princes of florence   

Updated Nov. 23, 2012

2012 WBC Report  

 2013 Status: pending 2013 GM commitment

Jason Levine, NY

2012 Champion

Event History
2001    Arthur Field     65
2002    Arthur Field     94
2003    Eric Brosius     88
2004    Eugene Lin     77
2005    Ian MacInnes     82
2006     Eric Brosius     57
2007     Eric Freeman     72
2008    Alex Bove     67
2009    Thomas Browne     58
2010    Rob Flowers     47
2011    Randy Buehler     61
2012    Jason Levine     57

Euro Quest Event History
2003    John Kerr     31
2004    Brian Reynolds     24
2005     Rod Spade     25
2006    John Kerr     24
2007     Lyman Moquin     24
2008    Brian Reynolds     26
2009     Legend Dan Hoffman     35
2010    Edward Fear     31
2011    Aran Warszawski      34


Rank  Name              From  Last  Total
  1.  Rod Spade          PA    12    130
  2.  Eric Brosius       MA    09    100
  3.  Legend Dan Hoffman MD    09     72
  4.  Eric Freeman       PA    11     57
  5.  Aran Warszawski    is    11     50
  6.  Brian Reynolds     MD    08     50
  7.  John Kerr          VA    06     50
  8.  Arthur Field       SC    02     50
  9.  Doug Kaufman       MD    06     49
 10.  Jason Levine       NY    12     48
 11.  David Platnick     VA    11     45
 12.  Eugene Lin         WA    04     44
 13.  Tom Browne         PA    09     42
 14.  Alex Bove          PA    08     42
 15.  Andrew Gerb        MD    10     41
 16.  Ian MacInnes       NY    05     40
 17.  Tom Johnston       IL    12     39
 18.  Davyd Field        SC    09     36
 19.  Greg Thatcher      CA    11     33
 20.  Randy Buehler      WA    11     32
 21.  Rob Flowers        MD    10     30
 22.  Lyman Moquin       DC    08     30
 23.  Chris Senhouse     MA    09     27
 24.  Edward Fear        NY    11     23
 25.  Winton LeMoine     CA    08     22
 26.  Doug Smith         PA    02     22
 27.  Bruce DuBoff       NJ    12     18
 28.  Boaz Gura          NJ    07     18
 29.  James Carvin       PA    03     18
 30.  Donna Rogall       MD    04     17
 31.  Joe Nemet          PA    05     16
 32.  Clyde Kruskal      MD    03     16
 33.  John Corrado       VA    12     12
 34.  Eric Sokolowsky    MD    11     12
 35.  Holliday Jones     MD    04     12
 36.  Stuart Tucker      MD    03     12
 37.  John Weber         MD    03     12
 38.  Sam Atabaki        CA    06      9
 39.  Mike Turian        WA    10      8
 40.  Bill Zurn          CA    09      8
 41.  Kevin Walsh        NY    07      8
 42.  Richard Fox        IL    06      8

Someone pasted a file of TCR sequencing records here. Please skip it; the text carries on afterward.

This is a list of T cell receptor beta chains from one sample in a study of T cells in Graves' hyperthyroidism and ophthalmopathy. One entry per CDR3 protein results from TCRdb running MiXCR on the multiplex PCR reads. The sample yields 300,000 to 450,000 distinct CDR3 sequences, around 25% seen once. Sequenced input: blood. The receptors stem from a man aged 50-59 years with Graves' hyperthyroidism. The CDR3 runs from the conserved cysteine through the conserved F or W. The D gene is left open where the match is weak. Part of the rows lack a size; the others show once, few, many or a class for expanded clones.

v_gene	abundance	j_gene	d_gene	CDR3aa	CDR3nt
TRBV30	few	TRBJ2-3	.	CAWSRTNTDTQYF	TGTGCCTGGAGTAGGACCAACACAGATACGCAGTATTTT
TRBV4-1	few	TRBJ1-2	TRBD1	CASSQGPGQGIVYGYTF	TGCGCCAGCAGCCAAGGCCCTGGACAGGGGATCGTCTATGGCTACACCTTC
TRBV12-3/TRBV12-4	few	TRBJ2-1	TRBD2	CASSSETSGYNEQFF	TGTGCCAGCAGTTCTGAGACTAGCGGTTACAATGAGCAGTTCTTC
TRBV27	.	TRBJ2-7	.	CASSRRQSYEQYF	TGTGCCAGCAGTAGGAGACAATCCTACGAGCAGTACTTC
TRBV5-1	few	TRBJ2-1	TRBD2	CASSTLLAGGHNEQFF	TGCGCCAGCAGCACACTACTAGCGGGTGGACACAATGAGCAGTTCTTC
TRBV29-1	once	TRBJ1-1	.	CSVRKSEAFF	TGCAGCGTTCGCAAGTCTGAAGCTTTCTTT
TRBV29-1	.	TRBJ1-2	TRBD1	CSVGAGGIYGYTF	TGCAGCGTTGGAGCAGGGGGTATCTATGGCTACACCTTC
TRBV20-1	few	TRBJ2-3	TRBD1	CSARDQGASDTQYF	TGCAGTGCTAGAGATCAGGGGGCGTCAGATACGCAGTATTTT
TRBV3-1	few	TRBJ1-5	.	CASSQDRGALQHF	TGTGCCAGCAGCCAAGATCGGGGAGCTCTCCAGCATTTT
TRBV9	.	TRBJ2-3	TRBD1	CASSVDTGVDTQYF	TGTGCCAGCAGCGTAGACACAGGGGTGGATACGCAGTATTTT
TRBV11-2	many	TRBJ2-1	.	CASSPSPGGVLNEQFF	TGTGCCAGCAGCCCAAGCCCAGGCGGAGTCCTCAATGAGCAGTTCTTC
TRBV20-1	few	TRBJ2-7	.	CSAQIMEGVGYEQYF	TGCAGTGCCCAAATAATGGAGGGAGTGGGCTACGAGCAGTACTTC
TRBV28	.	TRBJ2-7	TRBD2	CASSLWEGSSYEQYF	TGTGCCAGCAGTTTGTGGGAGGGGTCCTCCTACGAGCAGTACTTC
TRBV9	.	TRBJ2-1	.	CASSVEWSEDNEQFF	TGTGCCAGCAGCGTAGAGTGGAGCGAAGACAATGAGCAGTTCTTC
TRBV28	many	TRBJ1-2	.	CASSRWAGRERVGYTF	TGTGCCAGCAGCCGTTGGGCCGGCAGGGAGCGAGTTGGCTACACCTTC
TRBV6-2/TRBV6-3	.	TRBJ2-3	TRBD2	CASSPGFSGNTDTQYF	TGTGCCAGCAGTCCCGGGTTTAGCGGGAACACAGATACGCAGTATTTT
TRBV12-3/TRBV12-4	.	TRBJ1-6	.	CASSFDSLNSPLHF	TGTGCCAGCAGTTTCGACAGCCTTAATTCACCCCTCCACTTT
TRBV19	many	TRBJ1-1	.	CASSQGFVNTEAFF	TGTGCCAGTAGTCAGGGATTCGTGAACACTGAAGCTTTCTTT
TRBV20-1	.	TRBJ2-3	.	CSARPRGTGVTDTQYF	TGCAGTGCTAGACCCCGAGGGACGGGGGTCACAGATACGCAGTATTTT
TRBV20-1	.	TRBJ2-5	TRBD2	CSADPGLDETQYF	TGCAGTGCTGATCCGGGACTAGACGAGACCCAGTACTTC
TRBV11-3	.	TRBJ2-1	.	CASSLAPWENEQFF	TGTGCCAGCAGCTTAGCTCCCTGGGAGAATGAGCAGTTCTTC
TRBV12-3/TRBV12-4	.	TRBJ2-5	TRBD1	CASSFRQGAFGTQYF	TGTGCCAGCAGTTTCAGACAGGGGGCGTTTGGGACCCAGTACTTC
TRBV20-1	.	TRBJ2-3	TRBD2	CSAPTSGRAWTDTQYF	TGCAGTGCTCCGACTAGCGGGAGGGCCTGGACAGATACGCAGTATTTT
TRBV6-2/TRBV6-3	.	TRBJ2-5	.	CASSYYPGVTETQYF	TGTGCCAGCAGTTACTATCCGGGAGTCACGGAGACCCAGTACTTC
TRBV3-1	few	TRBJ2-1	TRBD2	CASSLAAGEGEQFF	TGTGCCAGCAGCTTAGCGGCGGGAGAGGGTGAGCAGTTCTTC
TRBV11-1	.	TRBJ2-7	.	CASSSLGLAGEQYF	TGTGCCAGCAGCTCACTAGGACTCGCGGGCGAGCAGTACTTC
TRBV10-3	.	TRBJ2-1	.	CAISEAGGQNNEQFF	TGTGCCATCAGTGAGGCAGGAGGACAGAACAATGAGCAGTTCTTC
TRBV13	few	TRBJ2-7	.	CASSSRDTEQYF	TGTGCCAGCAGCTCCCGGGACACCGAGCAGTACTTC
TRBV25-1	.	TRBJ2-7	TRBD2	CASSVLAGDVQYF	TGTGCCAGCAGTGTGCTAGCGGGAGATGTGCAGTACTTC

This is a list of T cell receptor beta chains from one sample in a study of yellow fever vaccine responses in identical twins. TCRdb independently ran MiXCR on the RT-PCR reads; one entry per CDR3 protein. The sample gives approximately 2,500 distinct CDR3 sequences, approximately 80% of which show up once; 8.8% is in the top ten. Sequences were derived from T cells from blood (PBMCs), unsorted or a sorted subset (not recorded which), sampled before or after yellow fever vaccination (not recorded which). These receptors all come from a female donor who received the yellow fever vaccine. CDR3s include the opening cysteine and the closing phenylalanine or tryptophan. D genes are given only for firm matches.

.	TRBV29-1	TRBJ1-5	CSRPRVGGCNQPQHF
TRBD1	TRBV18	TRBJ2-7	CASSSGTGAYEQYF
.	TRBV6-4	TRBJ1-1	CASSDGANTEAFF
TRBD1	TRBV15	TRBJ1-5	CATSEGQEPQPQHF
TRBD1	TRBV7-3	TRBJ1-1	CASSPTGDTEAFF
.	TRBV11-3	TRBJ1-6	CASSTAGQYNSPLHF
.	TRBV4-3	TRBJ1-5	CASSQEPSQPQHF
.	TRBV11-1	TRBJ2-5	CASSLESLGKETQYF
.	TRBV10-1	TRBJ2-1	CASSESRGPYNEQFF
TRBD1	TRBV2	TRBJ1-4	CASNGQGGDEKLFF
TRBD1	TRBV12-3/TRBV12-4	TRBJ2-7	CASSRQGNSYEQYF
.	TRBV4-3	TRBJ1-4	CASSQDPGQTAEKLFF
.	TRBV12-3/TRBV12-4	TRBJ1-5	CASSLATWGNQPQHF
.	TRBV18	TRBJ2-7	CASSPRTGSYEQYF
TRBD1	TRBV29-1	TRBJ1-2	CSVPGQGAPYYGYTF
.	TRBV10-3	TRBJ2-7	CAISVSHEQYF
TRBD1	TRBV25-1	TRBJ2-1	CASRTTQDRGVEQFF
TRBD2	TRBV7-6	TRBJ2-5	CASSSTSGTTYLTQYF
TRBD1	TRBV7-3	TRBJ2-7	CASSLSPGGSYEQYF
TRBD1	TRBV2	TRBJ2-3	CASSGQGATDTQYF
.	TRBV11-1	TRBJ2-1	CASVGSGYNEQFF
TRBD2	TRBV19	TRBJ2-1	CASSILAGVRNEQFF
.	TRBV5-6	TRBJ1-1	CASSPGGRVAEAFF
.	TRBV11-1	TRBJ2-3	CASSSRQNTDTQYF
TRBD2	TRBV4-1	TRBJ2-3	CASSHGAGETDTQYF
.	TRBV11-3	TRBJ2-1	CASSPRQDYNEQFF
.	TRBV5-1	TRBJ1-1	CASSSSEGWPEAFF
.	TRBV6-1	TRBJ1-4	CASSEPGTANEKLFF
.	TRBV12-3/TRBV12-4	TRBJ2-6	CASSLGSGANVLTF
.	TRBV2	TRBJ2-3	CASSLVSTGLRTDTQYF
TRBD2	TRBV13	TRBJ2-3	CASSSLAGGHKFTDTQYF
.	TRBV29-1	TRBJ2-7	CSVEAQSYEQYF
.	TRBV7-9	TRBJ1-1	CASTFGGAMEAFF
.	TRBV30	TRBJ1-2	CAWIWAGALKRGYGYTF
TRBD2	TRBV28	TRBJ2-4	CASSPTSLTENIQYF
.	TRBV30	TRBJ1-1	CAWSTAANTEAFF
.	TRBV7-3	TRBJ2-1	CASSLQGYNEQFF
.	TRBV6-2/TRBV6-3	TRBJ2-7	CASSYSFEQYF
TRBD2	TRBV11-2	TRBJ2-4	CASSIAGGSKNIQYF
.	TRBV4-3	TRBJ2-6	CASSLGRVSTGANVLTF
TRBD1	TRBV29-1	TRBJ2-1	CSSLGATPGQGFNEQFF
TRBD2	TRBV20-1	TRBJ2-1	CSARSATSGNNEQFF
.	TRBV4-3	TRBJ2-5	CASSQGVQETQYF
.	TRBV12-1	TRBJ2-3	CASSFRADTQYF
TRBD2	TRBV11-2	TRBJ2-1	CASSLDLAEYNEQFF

43.  Andrew Greene      VA    05      8
 44.  Scott Nicholson    NY    05      8
 45.  Nathaniel Hoam     OH    04      8
 46.  Robert Cranshaw    RI    11      6
 47.  Jeremy Oppenheim   VA    10      6
 48.  John Lewis         RI    07      6
 49.  Brian L Jones      MD    04      6
 50.  Doug Galullo       MD    11      4
 51.  Tom DeMarco        NJ    09      4
 52.  Greg Shirah        MD    09      4
 53.  Eyal Mozes         NY    07      4
 54.  Greg Crowe         VA    05      4
 55.  Anne Norton        NJ    02      4
 56.  Brian Jones        NC    01      4
 57.  Peter Walsh        PA    12      3
 58.  Jason Long         PA    09      3
 59.  Yoel Weiss         NJ    07      3
 60.  Bruce Reiff        OH    03      3
 61.  Randy Cox          SC    01      3
 62.  Jeff Mullet        OH    10      2
 63.  Robert Kircher     RI    08      2
 64.  John Brier         NY    05      2
 65.  Marc Houde         DC    01      2
 66.  Justin Veazey      MD    01      1

2012 Laurelists                                                Repeating Laurelists:

Rod Spade, PA

John Corrado, VA

Thomas Johnston, IL

Bruce DuBoff, NJ

Peter Walsh, PA

Past Winners

Arthur Field, SC
2001 - 2002

Eric Brosius, MA
2003, 2006

Eugene Lin, WA

Ian MacInnes, NY

Eric Freeman, PA

Alex Bove, PA

 Thomas Browne, PA

Rob Flowers, MD

Randy Buehler, WA

Jason Levine, NY

Scott, Greg, Eric and Katherine head up a whole row of princes.

Tom DeMarco and Rich Meyers ... a couple of princes

You Did Build That!

When I explain Princes of Florence to new players (as I did during this year's demo) I start by describing how to put on a Work. Putting on Works is the main way people gain Prestige Points. I hand each player a Profession Card and explain the various items that contribute to the Work Value. Players buy and build things that increase the value of the works they put on, like Landscapes, Freedoms, Buildings and Jesters, usually choosing items primarily to support the Works they plan to put on. But it doesn't always follow that pattern. This year's tournament took a twist at the end. The winner's path to victory went in a different way -- one that will have people talking over the upcoming year about what he did and how to implement (or counter) this strategy.